Linux kernel source pkg: there are occasions when building your own binaries requires the kernel source to be present. Not everything you might build requires the kernel source, but if you're ever in a situation where you get a "error: no kernel source found in /usr/src/linux" type message while compiling then you will certainly need to download the kernel source, or install it via a pkg like the one SARPi provides. It should always be the source that was used to build your currently running kernel. The sarpi-kernel-source pkg is always the exact source that the sarpi kernel and modules were built from for this reason. You can't just download any old kernel source and expect it to work as intended.

Linux kernel headers pkg: this is only important to users who need them. I'm not being flippant here. Kernel header files are all the *.h files containing functions which the kernel makes available for other programs to use. These define the interface(s) between components of the kernel and also between the kernel and user-space. They aren't usually needed, errr... unless you need them! (sorry!) "Why or when would I need them?" Say for example, when building external modules you're going to need the exact version of headers from the kernel that the modules are intended for. Or else it's just going to get real messy, real quick, and nothing's going to work as you expected. You may already know that the established standard location for the kernel source is '/usr/src/linux' but it's not the same when building external modules. I've asked MoZes about kernel headers, more than a few times (because he's much more au fait with them), and I think we briefly touched on this topic on one of the Slack chat podcasts some time ago.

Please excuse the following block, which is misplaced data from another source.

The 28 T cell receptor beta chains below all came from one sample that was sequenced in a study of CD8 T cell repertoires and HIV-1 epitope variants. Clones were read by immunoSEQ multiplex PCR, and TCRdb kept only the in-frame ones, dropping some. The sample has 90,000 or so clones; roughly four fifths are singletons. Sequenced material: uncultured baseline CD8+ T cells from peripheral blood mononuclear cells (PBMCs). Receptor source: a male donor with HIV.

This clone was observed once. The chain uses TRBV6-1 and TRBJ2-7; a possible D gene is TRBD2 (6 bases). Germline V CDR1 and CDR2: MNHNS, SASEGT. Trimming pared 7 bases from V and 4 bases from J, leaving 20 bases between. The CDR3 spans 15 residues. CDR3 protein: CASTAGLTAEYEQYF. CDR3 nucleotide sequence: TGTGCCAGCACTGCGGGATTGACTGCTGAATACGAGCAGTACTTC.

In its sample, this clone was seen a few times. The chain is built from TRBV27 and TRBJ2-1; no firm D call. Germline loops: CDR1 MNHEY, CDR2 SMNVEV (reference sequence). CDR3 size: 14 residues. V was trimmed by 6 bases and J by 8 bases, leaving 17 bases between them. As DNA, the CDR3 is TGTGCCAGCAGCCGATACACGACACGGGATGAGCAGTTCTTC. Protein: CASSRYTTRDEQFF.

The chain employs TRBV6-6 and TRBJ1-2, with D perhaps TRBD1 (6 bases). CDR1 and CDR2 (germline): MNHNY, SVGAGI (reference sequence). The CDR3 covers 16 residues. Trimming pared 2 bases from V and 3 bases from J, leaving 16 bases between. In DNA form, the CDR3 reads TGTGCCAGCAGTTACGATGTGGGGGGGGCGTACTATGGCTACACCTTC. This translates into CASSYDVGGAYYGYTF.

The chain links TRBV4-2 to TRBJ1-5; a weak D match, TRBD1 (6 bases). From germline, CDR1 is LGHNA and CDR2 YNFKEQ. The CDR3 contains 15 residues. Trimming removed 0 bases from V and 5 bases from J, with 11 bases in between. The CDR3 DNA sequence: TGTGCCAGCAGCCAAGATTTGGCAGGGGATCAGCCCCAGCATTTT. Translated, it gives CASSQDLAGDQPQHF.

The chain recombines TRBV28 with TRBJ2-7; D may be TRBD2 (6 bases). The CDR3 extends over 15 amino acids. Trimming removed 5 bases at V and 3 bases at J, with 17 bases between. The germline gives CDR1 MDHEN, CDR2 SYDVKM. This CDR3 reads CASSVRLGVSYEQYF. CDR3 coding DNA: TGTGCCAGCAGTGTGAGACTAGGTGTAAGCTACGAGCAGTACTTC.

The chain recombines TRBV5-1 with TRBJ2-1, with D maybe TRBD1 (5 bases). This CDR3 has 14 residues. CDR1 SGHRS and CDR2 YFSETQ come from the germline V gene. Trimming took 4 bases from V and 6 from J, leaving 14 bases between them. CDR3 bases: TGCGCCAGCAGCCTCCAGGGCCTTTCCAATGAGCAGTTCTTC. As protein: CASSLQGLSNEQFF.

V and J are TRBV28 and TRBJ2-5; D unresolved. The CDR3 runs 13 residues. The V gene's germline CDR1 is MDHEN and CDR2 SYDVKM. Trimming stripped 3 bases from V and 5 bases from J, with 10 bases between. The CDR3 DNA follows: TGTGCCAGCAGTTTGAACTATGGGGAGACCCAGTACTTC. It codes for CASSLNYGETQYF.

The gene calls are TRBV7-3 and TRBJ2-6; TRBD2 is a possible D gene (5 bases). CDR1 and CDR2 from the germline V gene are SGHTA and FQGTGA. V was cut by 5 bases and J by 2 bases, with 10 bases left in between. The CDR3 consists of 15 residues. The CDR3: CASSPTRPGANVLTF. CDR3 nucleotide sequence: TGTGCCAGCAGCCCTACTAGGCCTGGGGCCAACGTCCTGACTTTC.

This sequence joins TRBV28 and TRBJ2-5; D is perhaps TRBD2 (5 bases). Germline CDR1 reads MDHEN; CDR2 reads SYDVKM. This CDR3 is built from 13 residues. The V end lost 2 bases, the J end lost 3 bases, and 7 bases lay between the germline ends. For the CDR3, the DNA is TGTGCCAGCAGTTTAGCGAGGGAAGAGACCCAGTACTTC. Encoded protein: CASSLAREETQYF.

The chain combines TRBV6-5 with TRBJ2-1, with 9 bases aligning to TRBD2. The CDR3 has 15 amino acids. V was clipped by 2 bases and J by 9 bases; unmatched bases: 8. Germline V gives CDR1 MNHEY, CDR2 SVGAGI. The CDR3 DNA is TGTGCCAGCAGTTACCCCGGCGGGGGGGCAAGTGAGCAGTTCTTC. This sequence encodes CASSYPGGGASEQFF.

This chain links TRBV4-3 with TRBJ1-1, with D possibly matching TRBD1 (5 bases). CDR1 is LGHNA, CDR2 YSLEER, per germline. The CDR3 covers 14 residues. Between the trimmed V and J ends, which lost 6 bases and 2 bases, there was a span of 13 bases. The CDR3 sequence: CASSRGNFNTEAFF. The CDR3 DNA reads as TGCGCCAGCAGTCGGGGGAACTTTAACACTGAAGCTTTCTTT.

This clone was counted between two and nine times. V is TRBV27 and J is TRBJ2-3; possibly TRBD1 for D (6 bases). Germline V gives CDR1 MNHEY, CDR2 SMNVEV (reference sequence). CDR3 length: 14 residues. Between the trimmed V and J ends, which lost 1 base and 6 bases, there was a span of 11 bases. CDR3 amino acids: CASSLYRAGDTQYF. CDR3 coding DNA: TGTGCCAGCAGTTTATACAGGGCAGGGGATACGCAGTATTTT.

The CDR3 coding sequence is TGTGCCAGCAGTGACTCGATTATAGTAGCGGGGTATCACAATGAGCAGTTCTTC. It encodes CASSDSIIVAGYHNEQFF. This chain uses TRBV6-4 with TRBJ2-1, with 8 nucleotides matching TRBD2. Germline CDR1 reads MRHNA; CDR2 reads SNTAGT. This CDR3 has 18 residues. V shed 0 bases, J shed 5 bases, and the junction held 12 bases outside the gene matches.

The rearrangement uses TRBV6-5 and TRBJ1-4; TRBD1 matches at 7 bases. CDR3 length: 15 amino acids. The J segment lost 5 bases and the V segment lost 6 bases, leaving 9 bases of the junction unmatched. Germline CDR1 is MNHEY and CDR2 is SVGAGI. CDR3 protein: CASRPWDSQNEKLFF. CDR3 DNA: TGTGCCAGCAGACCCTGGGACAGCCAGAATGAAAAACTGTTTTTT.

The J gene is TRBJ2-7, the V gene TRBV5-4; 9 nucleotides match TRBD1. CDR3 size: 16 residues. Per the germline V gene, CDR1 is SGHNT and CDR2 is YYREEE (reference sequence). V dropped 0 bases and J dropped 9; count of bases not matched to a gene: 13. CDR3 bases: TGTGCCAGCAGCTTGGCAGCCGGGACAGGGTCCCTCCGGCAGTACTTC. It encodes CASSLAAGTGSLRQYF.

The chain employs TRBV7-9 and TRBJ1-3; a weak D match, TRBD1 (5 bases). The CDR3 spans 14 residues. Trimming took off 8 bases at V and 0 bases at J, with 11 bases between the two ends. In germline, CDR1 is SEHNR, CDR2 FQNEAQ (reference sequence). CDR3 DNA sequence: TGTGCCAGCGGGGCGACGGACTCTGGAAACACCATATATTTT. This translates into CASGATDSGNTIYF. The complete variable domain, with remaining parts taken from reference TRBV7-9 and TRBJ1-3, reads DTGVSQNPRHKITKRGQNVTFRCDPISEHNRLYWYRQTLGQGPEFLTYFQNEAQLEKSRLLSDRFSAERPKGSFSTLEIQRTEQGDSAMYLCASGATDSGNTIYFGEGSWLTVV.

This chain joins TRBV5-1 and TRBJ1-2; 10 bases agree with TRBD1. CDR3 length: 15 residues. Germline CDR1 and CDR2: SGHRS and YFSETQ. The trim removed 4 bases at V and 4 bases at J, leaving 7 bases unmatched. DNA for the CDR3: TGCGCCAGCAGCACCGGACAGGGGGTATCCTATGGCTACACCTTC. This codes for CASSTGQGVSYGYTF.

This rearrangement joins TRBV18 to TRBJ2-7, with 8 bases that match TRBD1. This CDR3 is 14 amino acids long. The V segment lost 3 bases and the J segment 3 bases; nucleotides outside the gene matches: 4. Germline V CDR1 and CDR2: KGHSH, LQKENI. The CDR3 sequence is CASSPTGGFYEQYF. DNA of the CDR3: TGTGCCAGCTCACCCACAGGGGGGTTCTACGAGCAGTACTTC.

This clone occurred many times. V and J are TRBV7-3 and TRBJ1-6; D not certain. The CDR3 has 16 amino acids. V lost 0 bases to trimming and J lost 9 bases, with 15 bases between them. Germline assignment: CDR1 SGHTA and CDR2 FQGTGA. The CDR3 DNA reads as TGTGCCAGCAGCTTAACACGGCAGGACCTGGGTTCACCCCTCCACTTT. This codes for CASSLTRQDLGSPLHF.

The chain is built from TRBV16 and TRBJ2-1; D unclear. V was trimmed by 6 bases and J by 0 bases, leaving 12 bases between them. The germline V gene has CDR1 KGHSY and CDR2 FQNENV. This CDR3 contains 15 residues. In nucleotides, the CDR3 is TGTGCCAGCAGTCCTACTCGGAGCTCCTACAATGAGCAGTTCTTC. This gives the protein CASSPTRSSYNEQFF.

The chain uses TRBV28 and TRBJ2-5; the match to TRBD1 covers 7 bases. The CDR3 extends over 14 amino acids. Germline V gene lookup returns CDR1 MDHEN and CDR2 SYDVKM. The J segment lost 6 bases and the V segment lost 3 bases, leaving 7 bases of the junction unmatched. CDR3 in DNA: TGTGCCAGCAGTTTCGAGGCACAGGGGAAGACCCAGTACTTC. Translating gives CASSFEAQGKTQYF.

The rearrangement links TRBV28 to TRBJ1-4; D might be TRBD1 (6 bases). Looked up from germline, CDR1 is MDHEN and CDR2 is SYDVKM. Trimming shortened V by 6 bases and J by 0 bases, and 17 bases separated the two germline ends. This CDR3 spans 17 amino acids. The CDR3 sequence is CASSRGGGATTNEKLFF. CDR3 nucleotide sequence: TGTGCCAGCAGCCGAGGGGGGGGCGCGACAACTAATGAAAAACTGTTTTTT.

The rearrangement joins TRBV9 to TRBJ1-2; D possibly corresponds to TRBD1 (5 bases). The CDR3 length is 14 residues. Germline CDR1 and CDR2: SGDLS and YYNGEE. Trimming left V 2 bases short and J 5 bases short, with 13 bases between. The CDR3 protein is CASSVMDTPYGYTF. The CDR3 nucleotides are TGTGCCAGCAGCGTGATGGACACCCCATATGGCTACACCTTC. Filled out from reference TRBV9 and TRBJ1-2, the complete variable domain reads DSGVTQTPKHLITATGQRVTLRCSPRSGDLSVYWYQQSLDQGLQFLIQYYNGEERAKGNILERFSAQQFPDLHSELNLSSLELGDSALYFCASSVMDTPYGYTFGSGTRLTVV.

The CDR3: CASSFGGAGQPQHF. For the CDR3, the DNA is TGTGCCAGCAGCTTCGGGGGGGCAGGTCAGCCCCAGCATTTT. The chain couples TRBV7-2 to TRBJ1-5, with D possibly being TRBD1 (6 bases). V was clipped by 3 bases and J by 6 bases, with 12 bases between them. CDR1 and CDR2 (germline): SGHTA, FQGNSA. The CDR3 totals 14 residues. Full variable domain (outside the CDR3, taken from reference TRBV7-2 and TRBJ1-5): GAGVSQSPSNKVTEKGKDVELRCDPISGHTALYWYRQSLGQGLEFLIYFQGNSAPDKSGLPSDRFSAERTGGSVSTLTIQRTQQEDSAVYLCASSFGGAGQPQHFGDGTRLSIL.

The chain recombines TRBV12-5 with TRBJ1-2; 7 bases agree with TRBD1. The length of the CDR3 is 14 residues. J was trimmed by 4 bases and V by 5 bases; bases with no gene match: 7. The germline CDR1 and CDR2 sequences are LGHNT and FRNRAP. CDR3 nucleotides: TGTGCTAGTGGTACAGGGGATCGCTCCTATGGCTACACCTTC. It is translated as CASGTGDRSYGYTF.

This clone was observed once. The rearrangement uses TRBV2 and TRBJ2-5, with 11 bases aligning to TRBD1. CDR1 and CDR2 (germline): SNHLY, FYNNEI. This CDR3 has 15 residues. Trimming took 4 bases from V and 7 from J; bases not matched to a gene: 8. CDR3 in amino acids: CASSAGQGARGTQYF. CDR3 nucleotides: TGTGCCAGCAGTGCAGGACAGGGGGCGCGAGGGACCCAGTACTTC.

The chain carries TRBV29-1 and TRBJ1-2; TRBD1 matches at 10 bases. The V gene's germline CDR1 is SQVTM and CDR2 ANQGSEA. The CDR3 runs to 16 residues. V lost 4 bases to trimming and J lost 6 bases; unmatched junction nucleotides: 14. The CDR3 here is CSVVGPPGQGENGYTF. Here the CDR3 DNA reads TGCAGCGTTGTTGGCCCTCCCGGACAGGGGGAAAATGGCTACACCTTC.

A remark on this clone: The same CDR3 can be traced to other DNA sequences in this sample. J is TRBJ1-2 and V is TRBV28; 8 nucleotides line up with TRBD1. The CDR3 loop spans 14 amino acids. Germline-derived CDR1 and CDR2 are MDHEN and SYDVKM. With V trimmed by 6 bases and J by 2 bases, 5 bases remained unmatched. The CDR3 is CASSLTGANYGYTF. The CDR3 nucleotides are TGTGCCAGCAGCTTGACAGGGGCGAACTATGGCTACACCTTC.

Quote:
Originally Posted by TheTKS View Post
BTW, any comments on the upgrade steps or order I used, aside from using upgradepkg in future for kernel-header, sarpi4-boot-firmware and sarpi4-hacks?